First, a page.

The concept of strategic autonomy has dominated the EU policy discourse for a number of years now, going hand- in-hand with other aspirations, such as geopolitical power and European sovereignty. The notion was first developed in the realm of external action to operationalize the Union’s response to military aggression and hybrid threats by neighbouring and farther-flung adversaries. But it has since been expanded to increase Europe’s self-sufficiency and boost its industry in the wake of the COVID-19 pandemic and in a world tainted by the Sino-American rivalry.
Building on the rather elusive concept of “open strategic autonomy,” the European Commission on 18 February 2021 presented its new trade strategy: “An Open, Sustainable and Assertive Trade Policy”. Its aim is to support the EU’s economic recovery by boosting green and digital transformations as well as a renewed focus on strengthening multilateralism and reforming global trade rules to ensure their fairness and sustainability. The document prioritizes reform of the World Trade Organization (WTO) in particular and aims to bolster the implementation and enforcement of EU trade agreements.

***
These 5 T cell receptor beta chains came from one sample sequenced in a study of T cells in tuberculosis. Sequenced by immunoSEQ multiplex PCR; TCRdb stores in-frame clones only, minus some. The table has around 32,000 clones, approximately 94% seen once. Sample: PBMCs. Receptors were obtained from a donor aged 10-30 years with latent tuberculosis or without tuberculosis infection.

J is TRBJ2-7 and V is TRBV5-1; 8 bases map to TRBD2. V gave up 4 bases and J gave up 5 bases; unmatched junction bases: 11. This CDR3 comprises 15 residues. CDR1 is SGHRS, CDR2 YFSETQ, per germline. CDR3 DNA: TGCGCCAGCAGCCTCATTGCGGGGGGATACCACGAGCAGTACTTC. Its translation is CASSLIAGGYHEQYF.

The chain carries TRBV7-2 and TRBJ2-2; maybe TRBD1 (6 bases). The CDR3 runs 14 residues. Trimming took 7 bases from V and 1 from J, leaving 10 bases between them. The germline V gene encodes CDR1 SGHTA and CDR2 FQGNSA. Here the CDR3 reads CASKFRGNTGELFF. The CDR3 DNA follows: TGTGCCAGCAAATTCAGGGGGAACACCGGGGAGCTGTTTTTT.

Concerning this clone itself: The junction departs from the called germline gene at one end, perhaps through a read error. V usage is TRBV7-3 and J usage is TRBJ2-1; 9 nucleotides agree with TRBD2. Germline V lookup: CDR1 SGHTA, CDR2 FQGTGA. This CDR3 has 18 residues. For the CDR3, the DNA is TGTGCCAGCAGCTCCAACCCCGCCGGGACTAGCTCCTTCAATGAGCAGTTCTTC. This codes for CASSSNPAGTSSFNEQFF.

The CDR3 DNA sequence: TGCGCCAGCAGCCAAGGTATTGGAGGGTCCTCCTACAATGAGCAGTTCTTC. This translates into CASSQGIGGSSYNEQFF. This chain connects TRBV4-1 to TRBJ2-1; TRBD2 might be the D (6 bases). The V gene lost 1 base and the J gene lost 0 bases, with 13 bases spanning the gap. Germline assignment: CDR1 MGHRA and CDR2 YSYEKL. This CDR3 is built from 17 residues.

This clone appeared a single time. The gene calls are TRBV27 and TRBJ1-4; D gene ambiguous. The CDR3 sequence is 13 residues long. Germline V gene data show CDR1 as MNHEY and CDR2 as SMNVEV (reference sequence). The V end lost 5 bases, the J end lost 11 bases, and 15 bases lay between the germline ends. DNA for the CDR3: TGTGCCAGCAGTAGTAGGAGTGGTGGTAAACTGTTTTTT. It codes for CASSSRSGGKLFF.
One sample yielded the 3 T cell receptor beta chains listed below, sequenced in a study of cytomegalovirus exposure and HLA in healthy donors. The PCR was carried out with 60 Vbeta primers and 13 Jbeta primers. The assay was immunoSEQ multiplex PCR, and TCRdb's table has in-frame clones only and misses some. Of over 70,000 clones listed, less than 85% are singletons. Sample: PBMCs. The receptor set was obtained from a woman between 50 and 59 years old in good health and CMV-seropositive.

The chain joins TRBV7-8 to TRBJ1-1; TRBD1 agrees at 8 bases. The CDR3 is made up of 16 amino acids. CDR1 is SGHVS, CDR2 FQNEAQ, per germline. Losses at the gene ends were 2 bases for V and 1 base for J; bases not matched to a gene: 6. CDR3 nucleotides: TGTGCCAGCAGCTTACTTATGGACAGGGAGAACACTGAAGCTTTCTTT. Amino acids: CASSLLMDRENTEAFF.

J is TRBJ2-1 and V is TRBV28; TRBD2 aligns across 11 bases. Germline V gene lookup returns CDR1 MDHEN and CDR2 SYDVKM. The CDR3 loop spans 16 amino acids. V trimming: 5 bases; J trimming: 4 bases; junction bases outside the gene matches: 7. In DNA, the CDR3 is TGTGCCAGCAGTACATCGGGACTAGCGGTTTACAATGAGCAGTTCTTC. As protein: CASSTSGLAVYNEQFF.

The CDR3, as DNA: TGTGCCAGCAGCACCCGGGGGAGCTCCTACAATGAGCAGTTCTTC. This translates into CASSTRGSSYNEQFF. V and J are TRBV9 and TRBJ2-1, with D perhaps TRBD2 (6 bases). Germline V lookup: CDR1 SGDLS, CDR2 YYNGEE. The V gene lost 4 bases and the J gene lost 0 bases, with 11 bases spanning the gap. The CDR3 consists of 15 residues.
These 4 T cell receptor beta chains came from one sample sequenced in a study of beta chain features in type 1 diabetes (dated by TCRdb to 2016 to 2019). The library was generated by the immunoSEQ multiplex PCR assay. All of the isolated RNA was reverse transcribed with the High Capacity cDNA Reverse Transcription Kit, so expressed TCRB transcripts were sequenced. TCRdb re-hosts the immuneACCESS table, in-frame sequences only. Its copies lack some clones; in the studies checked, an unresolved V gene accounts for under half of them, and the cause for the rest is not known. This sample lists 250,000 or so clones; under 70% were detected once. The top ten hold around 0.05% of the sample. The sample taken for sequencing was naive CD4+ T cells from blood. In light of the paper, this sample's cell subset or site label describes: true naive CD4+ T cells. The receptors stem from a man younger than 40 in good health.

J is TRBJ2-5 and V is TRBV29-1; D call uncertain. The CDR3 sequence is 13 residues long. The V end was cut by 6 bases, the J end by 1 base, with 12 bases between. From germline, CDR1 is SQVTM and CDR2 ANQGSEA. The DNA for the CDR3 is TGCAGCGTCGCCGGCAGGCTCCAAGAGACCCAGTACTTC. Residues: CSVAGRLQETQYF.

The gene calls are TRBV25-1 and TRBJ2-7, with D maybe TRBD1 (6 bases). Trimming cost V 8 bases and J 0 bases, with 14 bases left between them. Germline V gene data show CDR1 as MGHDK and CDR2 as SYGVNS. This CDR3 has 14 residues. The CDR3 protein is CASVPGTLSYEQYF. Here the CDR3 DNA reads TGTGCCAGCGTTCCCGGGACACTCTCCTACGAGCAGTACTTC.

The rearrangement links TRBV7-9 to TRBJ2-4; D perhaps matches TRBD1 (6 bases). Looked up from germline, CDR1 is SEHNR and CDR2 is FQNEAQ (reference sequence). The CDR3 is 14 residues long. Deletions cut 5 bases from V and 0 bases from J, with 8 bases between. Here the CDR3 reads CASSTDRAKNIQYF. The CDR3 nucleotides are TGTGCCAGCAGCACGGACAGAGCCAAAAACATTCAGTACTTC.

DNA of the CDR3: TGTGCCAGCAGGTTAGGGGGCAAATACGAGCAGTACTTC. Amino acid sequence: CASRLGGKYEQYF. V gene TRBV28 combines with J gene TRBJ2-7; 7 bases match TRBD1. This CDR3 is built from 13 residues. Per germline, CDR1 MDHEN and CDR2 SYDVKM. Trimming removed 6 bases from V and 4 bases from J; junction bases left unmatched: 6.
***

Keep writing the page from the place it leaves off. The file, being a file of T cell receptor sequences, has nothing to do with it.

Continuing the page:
This paper takes a closer look at the EU’s new take on trade and asks how the concept of open strategic autonomy should be understood, which policy areas are most likely to be affected by it, what obstacles may prevent achieving it, and what are the implications for transatlantic relations and for the future of EU-China relations.